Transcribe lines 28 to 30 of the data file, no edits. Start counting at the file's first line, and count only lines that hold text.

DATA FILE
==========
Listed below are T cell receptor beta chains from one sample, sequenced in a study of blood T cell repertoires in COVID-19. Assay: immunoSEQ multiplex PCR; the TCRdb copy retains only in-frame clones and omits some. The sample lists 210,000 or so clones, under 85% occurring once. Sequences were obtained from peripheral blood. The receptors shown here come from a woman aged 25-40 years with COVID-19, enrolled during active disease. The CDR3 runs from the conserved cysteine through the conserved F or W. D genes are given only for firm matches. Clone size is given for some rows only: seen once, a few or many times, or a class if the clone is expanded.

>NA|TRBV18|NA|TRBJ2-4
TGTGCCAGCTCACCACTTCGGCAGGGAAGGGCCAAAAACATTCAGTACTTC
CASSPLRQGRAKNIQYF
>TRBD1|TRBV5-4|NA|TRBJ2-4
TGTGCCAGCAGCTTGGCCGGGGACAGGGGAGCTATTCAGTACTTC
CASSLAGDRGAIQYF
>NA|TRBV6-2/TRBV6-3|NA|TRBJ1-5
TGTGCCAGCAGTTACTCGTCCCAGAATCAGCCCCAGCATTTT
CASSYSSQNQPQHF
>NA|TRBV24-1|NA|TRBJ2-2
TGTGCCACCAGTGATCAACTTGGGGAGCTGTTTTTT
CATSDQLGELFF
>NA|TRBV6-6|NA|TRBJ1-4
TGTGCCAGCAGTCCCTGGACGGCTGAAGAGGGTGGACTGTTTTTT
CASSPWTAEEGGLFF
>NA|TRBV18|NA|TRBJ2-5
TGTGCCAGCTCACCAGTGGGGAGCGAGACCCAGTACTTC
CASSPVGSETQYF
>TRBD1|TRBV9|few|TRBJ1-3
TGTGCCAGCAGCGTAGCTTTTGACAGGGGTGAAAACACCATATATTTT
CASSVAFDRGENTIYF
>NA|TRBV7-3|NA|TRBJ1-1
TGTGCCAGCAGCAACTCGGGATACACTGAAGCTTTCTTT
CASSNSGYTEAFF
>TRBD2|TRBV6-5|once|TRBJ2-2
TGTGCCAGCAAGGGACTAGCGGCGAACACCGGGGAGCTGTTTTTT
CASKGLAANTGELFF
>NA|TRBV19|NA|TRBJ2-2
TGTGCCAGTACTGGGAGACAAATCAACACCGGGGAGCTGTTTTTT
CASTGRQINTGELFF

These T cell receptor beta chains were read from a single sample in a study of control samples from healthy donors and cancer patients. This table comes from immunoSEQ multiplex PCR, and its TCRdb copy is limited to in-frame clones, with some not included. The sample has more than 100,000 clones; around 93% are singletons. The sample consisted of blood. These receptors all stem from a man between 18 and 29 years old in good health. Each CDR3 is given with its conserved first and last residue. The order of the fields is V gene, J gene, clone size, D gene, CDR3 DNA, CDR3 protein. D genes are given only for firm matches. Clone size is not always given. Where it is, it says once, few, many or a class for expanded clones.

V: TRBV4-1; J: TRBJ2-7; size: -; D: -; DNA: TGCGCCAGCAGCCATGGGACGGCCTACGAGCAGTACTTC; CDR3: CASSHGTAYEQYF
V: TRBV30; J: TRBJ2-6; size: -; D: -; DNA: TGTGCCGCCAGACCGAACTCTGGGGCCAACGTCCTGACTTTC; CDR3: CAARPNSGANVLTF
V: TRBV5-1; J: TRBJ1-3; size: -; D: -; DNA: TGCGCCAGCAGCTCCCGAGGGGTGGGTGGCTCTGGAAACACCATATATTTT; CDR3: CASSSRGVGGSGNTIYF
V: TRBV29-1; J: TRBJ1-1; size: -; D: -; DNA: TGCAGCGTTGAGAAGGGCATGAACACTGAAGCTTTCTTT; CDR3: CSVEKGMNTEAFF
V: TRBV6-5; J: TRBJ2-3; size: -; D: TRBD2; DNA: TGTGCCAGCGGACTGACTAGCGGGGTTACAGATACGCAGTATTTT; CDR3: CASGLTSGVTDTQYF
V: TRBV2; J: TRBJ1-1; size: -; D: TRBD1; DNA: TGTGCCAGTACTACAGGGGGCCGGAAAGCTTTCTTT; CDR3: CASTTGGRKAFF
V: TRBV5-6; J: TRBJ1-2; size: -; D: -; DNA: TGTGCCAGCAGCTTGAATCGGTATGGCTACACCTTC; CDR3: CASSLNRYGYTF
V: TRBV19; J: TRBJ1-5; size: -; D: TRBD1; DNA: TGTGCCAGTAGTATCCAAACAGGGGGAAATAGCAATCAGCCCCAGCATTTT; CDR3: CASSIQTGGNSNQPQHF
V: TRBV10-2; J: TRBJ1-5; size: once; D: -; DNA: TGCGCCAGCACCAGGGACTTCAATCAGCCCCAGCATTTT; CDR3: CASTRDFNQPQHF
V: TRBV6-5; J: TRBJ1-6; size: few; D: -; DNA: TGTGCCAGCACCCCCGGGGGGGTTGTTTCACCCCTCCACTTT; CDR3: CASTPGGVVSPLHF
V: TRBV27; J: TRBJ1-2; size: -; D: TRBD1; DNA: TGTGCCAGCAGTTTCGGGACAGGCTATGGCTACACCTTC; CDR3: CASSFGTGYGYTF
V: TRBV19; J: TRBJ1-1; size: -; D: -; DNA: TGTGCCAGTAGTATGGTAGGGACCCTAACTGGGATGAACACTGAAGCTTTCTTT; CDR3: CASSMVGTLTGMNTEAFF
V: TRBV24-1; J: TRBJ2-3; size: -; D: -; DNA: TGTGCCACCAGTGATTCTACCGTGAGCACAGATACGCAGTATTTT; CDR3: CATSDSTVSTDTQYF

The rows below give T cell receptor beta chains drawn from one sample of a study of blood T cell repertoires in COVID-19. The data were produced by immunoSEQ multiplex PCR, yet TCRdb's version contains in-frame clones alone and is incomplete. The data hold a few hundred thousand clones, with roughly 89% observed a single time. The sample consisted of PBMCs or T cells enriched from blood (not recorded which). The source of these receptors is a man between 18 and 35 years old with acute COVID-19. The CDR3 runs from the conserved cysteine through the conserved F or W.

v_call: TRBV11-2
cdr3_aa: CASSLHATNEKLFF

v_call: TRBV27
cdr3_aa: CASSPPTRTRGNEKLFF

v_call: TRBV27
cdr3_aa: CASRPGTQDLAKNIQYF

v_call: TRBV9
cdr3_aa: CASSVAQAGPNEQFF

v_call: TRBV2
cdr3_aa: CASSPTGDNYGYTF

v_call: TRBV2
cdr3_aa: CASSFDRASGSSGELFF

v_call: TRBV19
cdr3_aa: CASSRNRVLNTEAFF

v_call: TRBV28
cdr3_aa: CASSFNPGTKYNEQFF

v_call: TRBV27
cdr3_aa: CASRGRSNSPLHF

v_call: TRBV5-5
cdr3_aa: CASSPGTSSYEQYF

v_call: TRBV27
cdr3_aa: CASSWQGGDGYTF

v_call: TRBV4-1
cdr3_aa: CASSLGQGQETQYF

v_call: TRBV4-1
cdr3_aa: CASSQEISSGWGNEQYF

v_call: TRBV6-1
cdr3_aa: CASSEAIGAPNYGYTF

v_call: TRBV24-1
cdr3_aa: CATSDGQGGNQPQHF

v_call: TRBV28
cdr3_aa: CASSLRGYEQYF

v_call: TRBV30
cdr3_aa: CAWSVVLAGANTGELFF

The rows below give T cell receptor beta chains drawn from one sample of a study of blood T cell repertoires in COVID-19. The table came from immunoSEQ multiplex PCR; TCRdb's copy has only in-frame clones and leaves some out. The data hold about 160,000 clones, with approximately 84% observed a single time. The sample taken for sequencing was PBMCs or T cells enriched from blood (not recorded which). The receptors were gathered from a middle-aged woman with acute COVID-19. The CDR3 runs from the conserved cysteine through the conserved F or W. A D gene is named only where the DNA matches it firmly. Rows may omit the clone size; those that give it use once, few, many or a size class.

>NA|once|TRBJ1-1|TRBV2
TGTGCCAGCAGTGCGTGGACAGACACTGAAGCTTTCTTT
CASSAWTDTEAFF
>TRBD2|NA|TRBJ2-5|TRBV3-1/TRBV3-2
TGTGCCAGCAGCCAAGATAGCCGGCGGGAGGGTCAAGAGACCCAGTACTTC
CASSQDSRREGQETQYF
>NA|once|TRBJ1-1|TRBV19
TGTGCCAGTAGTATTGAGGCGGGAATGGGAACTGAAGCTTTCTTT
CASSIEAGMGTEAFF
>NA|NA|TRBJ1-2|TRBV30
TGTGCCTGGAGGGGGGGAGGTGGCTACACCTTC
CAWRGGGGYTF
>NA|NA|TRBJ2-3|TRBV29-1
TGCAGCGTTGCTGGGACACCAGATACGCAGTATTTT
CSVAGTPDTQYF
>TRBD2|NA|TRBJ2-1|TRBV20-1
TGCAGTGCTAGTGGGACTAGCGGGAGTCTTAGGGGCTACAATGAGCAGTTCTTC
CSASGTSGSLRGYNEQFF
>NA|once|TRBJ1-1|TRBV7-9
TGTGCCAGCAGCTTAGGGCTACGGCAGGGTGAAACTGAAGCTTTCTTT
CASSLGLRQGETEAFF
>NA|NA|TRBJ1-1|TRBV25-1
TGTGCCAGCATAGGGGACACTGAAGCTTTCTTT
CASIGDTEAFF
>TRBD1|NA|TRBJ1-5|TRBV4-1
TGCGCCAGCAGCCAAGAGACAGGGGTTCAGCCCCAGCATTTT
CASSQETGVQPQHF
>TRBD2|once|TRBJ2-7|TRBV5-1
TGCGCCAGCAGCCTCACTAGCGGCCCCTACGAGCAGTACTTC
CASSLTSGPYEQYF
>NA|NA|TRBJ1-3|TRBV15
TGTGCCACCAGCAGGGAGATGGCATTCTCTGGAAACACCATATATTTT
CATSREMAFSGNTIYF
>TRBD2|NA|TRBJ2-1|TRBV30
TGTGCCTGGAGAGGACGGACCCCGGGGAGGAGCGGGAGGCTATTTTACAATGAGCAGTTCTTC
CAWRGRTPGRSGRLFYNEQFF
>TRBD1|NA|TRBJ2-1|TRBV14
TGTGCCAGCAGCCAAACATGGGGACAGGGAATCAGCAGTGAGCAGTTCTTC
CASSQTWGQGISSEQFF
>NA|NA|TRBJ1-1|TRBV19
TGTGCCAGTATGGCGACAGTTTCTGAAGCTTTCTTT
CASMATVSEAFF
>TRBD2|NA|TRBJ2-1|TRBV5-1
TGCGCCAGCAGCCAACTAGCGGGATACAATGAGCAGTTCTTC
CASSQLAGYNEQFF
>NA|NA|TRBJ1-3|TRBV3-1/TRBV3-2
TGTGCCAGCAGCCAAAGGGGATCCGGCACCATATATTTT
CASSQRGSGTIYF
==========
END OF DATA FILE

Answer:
CASKGLAANTGELFF
>NA|TRBV19|NA|TRBJ2-2
TGTGCCAGTACTGGGAGACAAATCAACACCGGGGAGCTGTTTTTT